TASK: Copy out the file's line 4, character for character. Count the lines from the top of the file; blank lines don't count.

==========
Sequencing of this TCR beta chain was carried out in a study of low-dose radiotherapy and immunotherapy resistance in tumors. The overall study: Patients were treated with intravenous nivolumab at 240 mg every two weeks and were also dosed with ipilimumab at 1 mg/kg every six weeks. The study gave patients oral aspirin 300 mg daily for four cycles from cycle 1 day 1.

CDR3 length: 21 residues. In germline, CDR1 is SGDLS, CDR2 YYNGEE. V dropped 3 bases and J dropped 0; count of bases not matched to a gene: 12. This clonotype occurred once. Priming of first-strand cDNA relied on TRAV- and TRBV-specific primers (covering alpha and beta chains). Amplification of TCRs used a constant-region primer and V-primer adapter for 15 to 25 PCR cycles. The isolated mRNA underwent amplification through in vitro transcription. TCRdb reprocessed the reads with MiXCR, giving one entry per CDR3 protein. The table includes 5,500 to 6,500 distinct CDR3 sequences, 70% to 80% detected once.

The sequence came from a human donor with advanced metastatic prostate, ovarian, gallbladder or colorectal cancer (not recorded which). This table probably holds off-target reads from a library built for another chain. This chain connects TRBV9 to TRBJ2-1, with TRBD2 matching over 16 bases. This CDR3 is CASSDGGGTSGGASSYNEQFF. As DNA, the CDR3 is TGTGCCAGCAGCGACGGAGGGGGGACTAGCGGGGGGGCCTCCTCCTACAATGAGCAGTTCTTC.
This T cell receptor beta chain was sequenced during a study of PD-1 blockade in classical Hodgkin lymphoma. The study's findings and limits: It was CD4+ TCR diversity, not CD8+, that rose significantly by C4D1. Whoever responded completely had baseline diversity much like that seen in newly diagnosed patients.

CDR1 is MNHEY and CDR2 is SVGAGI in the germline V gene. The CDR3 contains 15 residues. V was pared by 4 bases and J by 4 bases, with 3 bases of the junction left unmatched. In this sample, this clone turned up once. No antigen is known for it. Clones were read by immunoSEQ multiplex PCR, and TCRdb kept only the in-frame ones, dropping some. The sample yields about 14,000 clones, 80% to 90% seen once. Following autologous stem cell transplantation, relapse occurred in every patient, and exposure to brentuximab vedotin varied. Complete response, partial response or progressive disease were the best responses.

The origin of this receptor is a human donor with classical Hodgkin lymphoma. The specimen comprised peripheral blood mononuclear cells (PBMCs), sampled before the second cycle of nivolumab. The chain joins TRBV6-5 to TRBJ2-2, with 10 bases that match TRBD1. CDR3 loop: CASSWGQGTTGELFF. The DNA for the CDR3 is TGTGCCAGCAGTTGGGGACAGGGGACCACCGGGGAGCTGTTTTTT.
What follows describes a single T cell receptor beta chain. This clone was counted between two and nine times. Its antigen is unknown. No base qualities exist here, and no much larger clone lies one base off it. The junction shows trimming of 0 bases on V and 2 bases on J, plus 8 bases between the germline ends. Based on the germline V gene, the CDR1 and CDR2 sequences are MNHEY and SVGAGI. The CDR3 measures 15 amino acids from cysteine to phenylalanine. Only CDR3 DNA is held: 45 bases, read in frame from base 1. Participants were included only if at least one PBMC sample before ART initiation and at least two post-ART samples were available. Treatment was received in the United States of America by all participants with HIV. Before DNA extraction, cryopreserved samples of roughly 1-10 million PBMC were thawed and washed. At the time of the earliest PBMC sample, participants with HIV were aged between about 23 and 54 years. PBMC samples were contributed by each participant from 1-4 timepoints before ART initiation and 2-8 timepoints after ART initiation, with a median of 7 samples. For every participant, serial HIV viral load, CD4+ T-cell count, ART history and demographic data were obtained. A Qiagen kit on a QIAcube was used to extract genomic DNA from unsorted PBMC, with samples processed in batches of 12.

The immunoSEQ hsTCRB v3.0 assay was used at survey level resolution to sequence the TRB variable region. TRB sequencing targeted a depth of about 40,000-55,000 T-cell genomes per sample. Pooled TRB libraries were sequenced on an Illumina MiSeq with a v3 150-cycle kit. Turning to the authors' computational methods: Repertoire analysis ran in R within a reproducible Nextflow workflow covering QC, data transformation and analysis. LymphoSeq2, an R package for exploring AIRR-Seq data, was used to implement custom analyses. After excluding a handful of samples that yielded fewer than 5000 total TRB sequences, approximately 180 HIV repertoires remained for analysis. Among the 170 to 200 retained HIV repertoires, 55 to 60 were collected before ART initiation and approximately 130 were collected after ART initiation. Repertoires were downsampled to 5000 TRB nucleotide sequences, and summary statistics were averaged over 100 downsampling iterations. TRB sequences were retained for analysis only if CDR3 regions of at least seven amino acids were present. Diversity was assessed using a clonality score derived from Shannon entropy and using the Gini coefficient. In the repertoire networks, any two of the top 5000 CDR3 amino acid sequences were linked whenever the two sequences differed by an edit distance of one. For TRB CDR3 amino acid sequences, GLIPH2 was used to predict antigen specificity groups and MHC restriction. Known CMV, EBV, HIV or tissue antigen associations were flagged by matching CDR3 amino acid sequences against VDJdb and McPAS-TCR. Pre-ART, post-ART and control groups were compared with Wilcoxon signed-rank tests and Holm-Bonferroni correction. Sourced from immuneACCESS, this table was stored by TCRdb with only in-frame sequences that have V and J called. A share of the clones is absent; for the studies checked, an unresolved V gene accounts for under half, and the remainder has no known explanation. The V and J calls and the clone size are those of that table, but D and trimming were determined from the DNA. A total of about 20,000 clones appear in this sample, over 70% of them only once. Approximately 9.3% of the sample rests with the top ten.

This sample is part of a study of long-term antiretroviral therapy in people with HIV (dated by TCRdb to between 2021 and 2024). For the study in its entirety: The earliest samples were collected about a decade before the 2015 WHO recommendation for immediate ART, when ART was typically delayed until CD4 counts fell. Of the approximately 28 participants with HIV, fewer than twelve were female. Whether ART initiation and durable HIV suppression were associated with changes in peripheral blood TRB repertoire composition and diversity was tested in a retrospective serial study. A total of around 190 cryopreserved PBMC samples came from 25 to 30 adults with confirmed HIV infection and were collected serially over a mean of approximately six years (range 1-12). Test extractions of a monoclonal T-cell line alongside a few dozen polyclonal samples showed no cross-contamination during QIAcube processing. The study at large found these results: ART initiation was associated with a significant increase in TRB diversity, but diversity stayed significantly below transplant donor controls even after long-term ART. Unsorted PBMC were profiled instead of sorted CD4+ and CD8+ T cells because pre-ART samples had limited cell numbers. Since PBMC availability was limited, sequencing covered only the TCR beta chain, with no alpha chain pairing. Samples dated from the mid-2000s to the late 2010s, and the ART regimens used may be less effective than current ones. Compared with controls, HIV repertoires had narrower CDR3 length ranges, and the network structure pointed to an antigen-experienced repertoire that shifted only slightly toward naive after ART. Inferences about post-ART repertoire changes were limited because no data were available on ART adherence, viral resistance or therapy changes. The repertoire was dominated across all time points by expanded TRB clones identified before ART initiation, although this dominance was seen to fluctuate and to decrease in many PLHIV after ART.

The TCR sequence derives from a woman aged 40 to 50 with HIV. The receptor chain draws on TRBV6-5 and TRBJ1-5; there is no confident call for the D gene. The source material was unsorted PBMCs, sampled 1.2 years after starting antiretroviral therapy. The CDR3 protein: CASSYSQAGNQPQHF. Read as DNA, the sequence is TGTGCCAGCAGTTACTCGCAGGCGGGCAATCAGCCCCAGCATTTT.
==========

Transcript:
This T cell receptor beta chain was sequenced during a study of PD-1 blockade in classical Hodgkin lymphoma. The study's findings and limits: It was CD4+ TCR diversity, not CD8+, that rose significantly by C4D1. Whoever responded completely had baseline diversity much like that seen in newly diagnosed patients.